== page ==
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## [Axiom-developer] Re: Clifford algebras in AXIOM

 From: root Subject: [Axiom-developer] Re: Clifford algebras in AXIOM Date: Thu, 1 Apr 2004 07:33:30 -0500

Bertfried,

I'm on vacation next week and aside from a weekend trip to visit my
providing some documentation about how to write a new domain in Axiom.

I'm also trying to come up to speed on your physics work. I have a
textbook by Kaku (Kaku, Michio, "Quantum Field Theory" Oxford Univ. Press
(1993)). Chapter 2 deals with symmetries, SU(3) and SO(2), etc. My
efforts to understand that have led me off to more general Lie groups
(Lipkin, Harry, "Lie Groups for Pedestrians" Dover (1966)). Am I on
the right track? If not, can you send me a reference or two?

Tim

========================================================================

>       I have had a look at the clifford package in AXIOM by now. Indeed,
>it looks to me, as if this package was only included for the sake of
>showing how to program, and not for really doing research in clifford
>algebra. In effect, only product, sum, ...  are defined nothing special.
>Furthermore is the restriction to a quadratic form not quite necessary.
>       I made good progress with some math to remedy this, but I have
>problems to start to write a category and/or a domain (I tried it for an
>afternoon or so, but nothing compiled, ....). As you announced to provide
>a template with explanations, I would benefit very much from this.  At the
>moment I do experiment with the Hopf algebra of symmetric functions, but
>if that works, its easy to implement a super Hopf algebra of super
>symmetric functions which includes symmetric and grassmann as weyl and
>clifford algebras. My main problem is to define data structures in an most
>general way, but such that it makes still sense mathematically (and is
>not totally inefficient either, computations will be _tremendously_
>involved).
>
>I would need somethinng like:
>
>Super [L]
>       * L is an "alphabet of letters, which may be signed letters,
>          there are positive, neutral, and negative letters, and later on
>          their 'duals'
>        * Letters may form words by concatenation  "letter monomials"
>        * words may be added to form general elements
>          sentences or "polynomials"
>       * Note that this is the tensor algebra over [L] factoered by
>          the symmetry constrained induced by teh letters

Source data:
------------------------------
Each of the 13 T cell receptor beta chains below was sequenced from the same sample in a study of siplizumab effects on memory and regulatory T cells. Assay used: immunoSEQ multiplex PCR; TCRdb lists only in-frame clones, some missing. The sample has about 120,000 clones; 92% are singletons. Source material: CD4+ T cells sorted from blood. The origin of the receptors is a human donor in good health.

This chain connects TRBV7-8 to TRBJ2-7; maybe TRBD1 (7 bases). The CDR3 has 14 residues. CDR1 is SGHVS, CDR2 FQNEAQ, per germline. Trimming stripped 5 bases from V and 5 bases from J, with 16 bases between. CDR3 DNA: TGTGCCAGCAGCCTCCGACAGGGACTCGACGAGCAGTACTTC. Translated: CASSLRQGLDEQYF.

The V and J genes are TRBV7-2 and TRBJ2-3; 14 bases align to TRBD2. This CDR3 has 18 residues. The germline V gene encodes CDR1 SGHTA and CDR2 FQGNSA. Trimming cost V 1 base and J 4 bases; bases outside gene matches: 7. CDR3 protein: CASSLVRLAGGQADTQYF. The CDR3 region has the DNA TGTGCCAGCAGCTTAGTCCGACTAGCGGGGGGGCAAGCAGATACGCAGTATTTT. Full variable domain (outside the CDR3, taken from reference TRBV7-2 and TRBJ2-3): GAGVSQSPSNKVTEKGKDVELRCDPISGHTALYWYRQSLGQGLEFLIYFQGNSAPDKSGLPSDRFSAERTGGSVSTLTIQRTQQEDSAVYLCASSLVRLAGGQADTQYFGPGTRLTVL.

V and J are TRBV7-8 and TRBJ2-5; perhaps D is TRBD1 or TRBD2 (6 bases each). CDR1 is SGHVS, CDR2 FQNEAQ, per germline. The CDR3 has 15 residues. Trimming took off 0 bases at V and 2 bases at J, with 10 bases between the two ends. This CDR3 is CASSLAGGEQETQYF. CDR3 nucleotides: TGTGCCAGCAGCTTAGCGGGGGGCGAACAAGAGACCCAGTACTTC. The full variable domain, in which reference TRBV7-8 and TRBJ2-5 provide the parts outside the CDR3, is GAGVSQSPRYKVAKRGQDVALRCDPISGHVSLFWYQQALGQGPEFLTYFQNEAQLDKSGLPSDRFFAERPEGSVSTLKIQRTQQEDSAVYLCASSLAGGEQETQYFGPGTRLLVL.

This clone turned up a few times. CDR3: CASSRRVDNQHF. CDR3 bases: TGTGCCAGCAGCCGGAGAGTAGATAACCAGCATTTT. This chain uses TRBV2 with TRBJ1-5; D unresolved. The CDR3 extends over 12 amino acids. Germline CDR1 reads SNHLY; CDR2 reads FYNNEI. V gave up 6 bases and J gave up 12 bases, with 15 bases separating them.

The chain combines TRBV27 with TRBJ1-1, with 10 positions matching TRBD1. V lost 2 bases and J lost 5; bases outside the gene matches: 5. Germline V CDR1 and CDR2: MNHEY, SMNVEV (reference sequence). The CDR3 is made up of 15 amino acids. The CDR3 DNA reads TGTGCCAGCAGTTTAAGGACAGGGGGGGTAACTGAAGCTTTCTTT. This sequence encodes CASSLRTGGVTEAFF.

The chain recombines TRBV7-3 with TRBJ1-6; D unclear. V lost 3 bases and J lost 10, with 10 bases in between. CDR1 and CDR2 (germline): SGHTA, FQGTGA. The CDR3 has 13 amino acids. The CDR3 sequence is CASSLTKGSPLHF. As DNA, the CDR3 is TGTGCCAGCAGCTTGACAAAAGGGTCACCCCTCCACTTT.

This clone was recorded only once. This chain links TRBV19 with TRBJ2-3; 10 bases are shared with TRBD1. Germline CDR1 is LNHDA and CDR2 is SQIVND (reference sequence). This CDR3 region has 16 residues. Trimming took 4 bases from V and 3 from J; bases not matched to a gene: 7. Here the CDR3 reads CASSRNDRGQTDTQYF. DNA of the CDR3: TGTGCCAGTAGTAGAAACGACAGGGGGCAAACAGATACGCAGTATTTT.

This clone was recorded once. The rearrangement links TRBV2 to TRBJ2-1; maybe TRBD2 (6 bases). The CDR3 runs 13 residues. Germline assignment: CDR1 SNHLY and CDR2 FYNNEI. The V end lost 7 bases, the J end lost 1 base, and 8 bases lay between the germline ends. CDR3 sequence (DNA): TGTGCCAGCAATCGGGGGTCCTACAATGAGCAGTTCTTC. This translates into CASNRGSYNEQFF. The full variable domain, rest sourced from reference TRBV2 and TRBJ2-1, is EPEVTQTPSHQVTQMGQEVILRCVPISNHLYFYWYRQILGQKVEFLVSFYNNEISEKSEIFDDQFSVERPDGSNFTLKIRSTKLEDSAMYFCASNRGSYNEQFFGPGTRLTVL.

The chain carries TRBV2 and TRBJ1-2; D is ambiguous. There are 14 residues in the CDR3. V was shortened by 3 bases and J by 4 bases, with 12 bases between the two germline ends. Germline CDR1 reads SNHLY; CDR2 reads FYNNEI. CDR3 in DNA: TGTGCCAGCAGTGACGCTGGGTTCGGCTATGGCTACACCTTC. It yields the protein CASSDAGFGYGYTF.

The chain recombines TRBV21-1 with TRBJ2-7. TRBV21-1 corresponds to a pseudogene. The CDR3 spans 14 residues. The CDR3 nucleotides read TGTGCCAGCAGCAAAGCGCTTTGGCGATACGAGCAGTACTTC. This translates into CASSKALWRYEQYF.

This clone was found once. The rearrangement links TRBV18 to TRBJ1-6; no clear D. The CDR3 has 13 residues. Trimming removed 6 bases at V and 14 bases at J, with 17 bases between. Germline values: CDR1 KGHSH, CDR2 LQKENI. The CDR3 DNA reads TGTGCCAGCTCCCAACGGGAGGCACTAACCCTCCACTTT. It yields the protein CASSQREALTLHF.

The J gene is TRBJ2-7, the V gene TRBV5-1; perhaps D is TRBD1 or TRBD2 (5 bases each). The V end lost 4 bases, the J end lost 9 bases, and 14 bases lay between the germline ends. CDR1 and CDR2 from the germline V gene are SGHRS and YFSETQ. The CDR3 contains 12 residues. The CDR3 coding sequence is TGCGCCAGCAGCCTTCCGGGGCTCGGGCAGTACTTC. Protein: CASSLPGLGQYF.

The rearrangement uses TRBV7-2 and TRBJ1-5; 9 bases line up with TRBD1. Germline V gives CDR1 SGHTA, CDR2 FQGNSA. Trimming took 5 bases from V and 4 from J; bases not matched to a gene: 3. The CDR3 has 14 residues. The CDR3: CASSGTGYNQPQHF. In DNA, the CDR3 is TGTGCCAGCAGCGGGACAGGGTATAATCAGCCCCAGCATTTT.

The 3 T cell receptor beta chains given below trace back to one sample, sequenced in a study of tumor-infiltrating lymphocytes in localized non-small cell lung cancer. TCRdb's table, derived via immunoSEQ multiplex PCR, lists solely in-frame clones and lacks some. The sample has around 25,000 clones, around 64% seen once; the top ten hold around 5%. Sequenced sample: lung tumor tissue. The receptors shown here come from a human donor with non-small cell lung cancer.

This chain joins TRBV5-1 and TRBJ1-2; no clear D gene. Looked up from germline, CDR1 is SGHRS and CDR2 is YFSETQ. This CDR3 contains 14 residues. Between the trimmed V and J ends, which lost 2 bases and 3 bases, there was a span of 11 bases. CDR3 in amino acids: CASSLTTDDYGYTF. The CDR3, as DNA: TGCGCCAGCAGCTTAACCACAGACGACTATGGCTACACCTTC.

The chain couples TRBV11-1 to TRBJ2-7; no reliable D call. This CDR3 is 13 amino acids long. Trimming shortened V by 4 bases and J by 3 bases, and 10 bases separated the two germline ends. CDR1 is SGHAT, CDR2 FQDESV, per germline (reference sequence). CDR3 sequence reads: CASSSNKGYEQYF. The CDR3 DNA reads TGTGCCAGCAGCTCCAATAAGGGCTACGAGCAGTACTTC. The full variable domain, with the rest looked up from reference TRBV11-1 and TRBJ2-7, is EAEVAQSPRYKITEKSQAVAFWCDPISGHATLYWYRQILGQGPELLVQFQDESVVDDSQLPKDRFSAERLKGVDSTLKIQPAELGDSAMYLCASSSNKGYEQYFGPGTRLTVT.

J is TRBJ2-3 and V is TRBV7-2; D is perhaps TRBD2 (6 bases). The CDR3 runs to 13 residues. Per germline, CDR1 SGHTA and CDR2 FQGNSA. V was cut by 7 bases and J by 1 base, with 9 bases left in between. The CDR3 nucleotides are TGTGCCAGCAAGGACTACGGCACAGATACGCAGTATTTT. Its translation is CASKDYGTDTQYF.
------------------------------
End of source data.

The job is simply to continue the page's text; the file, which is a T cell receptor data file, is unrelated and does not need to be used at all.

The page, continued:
>
>Tens Super [L]
>       * Now we itterate! Consider _any_ monomial in Super [L] as a
>          generator of Supper [L], denote it somehow eg (w)
>       * Create (as for super) the tensor algebra over the (w)'s
>       * Introduce some fancy maps and scalar products, build a factor
>          wrt to those, then one gets
>Pleth Super [L] and its graded dual Brace Super [L]
>       * Pleth Super [L] has as special cases the symmetric functions,
>          the Grassmann algebra, Weyl and Clifford algebras, but also
>          Heisenberg algebras etc, exactly my beloved pets.
>
>__Pleth Super [L] __ is a Hopf algebra!
>
>Example: let L={a} be the alphabet in one neutral letter (ordinary
>variable), then Super [L] becomes the polynomial algebra Z[a] respectivley
>the algebra of formal power series Z[[A]] (all tensor products are taken
>over the intergers Z). A monoidal basis of Super [L] in this case is given
>by the powers of a, {1,a,a^2,a^3,a^4,...}, note that AXIOM has to type
>these as "monom Letter neutral" (one should be able to distinguish between
>monoms and polynoms for sake of algorithmical simplicity), then Tens Super[L]
>is giben by the structure V = {1,a^2,a^3,a^4,...} and V^2, V^3 etc are
>formed as linear combinations of products of these terms, eg
>       W \in Tens Super [L] with
>       W = (w1)(w2)...(wn)
>        (wi) = (a^r)^{s}(a^p)^(q)
>
>hence something like:
>
>x0 (1)+ x1 (1)^(4) + x2 (a)^(1)(a^2)^(3) + ....
>
>there are still more complicated data structures to come, namely a letter
>place algebra, where elements are formed from pairs of monomials of the
>Tens Super [L] and Tens Super [P].
>
>Of course one can discard letter place techniques, and call everything a
>"module", The above described mechanism is in a certain sense basis free,
>in the module language this become apparent.
>
>Now, I searched for some time to see how AXIOM handles polynomials, and
>variouse series, but wasn't really happy about the code, I simply don't
>undertsand whats going on there. I suspect, that much of the code could be
>reused for my problem, but the grading and letter type has to be added
>carefully. I do by now know the algorithms how to compute for many
>coercions etc, and would like to start with some baby category to see if I
>am right.
>       An (simple) example how to define a category/domain and how to
>define types (data structures) (and pretyprint output, otherwise these
>data cannot be recognized by a human, I am thinking for a better notation
>though, hopefully streamlined for applications in physice) would be of
>extraordinary help.
>